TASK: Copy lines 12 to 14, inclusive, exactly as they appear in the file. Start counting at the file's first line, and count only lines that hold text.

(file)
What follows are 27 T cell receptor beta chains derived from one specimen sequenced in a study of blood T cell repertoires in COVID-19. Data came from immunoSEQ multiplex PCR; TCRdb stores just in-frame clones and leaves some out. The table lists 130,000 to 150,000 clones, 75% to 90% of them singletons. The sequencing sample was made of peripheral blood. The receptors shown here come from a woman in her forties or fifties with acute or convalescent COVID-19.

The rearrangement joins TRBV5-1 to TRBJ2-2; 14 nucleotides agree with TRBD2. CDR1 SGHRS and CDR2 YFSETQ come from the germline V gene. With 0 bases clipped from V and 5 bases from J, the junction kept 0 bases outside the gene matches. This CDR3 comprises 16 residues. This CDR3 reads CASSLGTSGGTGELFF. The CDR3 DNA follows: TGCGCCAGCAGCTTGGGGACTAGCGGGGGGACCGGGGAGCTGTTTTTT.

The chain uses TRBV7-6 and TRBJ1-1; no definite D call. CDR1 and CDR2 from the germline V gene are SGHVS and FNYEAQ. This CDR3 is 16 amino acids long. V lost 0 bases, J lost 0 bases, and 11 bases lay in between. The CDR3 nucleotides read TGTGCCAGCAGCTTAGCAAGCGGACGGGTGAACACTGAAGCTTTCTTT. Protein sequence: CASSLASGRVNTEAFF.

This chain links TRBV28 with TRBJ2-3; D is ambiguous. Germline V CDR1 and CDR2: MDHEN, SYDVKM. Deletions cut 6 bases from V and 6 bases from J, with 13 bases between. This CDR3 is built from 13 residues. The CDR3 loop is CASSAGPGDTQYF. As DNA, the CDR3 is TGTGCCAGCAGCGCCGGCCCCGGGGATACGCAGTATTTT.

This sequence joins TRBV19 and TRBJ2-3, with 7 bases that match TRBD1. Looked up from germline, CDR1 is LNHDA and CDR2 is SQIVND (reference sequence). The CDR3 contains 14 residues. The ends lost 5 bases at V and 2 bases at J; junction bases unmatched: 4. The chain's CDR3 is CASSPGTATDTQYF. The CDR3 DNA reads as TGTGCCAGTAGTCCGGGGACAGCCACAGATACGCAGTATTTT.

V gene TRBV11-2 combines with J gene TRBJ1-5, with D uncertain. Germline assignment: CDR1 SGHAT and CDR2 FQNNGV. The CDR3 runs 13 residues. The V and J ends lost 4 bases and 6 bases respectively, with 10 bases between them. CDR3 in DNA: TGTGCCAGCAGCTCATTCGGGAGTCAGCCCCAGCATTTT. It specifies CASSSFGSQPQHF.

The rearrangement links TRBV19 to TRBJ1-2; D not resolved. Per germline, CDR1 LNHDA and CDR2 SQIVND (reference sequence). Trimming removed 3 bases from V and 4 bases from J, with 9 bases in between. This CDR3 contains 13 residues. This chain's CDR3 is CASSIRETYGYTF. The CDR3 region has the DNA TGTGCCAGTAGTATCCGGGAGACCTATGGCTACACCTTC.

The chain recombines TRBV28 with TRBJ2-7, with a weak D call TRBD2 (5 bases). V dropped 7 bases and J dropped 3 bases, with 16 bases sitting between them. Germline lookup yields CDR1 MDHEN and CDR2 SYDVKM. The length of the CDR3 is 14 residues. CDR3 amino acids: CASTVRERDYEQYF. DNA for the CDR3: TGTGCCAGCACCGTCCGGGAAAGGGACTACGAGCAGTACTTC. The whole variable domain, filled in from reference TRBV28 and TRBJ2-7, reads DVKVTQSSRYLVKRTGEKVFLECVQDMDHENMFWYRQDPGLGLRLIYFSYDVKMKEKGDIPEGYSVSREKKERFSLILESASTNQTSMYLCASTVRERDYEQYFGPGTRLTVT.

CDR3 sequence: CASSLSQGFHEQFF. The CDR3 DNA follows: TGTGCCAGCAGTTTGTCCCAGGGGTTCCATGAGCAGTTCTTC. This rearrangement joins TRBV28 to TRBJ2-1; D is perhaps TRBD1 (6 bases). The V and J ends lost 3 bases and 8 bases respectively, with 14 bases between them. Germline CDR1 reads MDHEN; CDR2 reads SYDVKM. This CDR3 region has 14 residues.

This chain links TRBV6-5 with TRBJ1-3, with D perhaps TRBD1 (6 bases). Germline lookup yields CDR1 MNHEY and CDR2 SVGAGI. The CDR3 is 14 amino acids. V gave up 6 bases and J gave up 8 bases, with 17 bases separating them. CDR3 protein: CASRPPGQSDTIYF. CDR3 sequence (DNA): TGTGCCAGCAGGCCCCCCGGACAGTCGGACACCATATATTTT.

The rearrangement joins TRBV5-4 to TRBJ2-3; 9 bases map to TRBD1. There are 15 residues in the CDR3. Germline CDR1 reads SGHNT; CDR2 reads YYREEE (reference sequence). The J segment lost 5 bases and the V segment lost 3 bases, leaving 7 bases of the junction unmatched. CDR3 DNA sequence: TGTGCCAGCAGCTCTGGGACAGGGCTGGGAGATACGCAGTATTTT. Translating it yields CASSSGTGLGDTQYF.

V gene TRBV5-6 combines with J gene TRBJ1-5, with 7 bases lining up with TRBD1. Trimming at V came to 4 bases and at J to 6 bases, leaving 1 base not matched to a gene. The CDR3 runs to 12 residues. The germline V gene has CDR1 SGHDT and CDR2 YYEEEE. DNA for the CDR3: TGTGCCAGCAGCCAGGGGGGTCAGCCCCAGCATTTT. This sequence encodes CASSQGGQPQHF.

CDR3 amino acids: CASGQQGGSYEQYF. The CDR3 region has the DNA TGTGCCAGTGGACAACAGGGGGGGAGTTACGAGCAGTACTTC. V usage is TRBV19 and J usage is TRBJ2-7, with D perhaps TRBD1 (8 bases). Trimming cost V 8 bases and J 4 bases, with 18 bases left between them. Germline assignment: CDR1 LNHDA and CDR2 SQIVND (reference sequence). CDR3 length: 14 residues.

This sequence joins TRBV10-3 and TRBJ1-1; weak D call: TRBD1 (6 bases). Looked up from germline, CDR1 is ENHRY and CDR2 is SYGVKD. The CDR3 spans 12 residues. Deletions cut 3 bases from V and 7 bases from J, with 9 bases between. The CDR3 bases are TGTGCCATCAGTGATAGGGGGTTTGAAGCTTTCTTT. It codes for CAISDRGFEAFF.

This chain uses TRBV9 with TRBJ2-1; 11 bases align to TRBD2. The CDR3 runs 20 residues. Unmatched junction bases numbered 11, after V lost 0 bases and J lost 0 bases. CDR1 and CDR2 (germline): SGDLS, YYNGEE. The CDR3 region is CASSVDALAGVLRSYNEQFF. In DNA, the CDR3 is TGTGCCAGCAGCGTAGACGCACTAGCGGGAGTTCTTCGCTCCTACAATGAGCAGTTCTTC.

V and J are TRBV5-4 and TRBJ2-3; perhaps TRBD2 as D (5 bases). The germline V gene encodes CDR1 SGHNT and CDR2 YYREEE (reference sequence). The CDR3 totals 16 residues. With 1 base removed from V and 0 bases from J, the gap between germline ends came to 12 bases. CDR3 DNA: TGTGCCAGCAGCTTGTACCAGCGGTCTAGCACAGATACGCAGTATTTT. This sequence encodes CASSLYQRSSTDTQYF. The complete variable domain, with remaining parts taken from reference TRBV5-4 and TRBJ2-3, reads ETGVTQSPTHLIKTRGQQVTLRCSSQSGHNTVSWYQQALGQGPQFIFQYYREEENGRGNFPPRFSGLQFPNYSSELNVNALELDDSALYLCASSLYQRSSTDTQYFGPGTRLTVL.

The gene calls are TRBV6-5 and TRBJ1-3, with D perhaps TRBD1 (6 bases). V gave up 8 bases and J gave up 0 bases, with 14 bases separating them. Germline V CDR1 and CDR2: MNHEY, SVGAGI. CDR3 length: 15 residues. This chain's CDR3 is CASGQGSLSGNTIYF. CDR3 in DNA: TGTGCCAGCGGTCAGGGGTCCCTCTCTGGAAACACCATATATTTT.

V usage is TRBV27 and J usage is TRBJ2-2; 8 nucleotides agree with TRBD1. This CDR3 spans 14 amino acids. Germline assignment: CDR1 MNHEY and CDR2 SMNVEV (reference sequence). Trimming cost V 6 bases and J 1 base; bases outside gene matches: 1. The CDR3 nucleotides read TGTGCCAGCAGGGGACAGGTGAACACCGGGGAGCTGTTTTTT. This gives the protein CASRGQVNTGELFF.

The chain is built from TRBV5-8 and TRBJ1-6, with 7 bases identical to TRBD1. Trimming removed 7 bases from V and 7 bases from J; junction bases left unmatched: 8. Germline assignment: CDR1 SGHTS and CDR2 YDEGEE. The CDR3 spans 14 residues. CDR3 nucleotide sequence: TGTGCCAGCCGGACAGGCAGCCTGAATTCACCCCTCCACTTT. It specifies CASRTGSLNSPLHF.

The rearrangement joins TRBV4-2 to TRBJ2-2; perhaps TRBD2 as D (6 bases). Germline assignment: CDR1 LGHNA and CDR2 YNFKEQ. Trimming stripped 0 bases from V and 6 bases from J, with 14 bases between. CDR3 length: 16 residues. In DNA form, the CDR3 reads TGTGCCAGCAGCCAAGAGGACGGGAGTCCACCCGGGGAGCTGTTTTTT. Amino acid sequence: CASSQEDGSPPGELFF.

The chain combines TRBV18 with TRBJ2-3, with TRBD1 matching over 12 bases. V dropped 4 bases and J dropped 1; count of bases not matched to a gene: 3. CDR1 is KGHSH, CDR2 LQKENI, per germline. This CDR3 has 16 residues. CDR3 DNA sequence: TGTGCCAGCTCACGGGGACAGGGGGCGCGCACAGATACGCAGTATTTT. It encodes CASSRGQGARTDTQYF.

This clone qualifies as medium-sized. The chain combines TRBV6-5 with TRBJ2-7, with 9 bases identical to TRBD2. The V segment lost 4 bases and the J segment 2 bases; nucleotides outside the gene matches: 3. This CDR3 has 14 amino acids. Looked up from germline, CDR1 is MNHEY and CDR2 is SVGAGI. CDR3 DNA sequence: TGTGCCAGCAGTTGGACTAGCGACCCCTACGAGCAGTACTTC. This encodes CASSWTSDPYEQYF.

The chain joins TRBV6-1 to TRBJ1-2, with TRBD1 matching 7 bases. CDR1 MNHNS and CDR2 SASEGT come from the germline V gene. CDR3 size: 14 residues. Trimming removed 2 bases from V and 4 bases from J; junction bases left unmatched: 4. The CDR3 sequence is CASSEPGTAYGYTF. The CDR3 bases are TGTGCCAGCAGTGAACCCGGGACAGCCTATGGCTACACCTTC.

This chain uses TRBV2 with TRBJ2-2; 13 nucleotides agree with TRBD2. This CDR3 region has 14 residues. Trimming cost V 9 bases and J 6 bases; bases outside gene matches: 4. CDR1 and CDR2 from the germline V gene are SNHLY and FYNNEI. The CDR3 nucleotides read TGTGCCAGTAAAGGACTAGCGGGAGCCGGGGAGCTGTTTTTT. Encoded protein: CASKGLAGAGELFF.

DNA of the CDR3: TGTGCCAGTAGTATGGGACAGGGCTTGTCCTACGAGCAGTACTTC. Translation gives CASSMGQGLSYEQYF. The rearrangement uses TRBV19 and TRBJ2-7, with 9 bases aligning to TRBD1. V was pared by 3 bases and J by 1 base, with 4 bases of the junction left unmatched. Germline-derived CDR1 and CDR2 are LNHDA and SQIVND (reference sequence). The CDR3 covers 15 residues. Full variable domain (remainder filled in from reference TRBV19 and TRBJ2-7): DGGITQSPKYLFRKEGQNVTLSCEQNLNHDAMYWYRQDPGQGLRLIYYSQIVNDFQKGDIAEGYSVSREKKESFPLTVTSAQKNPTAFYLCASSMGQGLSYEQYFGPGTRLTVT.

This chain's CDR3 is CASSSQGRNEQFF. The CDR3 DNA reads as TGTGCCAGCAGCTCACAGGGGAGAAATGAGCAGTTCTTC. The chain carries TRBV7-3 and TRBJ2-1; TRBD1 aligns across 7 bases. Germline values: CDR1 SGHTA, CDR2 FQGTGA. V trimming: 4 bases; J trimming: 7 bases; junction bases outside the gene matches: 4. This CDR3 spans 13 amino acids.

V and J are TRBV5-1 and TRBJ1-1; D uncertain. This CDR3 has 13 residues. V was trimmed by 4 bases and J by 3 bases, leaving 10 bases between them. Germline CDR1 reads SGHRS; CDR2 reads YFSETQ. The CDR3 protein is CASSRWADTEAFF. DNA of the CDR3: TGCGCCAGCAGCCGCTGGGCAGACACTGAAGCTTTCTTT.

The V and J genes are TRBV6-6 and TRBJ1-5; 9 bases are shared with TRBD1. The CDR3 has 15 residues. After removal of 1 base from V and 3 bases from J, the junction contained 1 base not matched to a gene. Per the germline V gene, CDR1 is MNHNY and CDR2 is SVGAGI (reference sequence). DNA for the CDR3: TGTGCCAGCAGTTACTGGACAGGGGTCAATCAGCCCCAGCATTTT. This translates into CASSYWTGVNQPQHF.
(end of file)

V gene TRBV5-6 combines with J gene TRBJ1-5, with 7 bases lining up with TRBD1. Trimming at V came to 4 bases and at J to 6 bases, leaving 1 base not matched to a gene. The CDR3 runs to 12 residues. The germline V gene has CDR1 SGHDT and CDR2 YYEEEE. DNA for the CDR3: TGTGCCAGCAGCCAGGGGGGTCAGCCCCAGCATTTT. This sequence encodes CASSQGGQPQHF.

CDR3 amino acids: CASGQQGGSYEQYF. The CDR3 region has the DNA TGTGCCAGTGGACAACAGGGGGGGAGTTACGAGCAGTACTTC. V usage is TRBV19 and J usage is TRBJ2-7, with D perhaps TRBD1 (8 bases). Trimming cost V 8 bases and J 4 bases, with 18 bases left between them. Germline assignment: CDR1 LNHDA and CDR2 SQIVND (reference sequence). CDR3 length: 14 residues.

This sequence joins TRBV10-3 and TRBJ1-1; weak D call: TRBD1 (6 bases). Looked up from germline, CDR1 is ENHRY and CDR2 is SYGVKD. The CDR3 spans 12 residues. Deletions cut 3 bases from V and 7 bases from J, with 9 bases between. The CDR3 bases are TGTGCCATCAGTGATAGGGGGTTTGAAGCTTTCTTT. It codes for CAISDRGFEAFF.